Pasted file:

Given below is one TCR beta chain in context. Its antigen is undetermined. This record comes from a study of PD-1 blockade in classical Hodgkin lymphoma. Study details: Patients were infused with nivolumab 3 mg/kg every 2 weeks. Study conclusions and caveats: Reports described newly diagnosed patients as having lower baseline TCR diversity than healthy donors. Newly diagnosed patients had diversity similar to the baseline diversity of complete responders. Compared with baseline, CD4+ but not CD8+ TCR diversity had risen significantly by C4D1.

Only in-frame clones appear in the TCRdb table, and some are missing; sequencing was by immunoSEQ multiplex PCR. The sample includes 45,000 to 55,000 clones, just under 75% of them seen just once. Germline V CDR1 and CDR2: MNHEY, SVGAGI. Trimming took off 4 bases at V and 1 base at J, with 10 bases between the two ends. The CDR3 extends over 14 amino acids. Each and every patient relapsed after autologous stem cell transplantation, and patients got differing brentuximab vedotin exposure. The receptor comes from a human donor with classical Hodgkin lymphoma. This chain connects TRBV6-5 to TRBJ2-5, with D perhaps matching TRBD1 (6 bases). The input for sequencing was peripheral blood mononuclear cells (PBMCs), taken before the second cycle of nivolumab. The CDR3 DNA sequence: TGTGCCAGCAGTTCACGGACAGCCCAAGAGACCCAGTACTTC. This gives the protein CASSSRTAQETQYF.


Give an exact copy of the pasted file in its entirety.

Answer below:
Given below is one TCR beta chain in context. Its antigen is undetermined. This record comes from a study of PD-1 blockade in classical Hodgkin lymphoma. Study details: Patients were infused with nivolumab 3 mg/kg every 2 weeks. Study conclusions and caveats: Reports described newly diagnosed patients as having lower baseline TCR diversity than healthy donors. Newly diagnosed patients had diversity similar to the baseline diversity of complete responders. Compared with baseline, CD4+ but not CD8+ TCR diversity had risen significantly by C4D1.

Only in-frame clones appear in the TCRdb table, and some are missing; sequencing was by immunoSEQ multiplex PCR. The sample includes 45,000 to 55,000 clones, just under 75% of them seen just once. Germline V CDR1 and CDR2: MNHEY, SVGAGI. Trimming took off 4 bases at V and 1 base at J, with 10 bases between the two ends. The CDR3 extends over 14 amino acids. Each and every patient relapsed after autologous stem cell transplantation, and patients got differing brentuximab vedotin exposure. The receptor comes from a human donor with classical Hodgkin lymphoma. This chain connects TRBV6-5 to TRBJ2-5, with D perhaps matching TRBD1 (6 bases). The input for sequencing was peripheral blood mononuclear cells (PBMCs), taken before the second cycle of nivolumab. The CDR3 DNA sequence: TGTGCCAGCAGTTCACGGACAGCCCAAGAGACCCAGTACTTC. This gives the protein CASSSRTAQETQYF.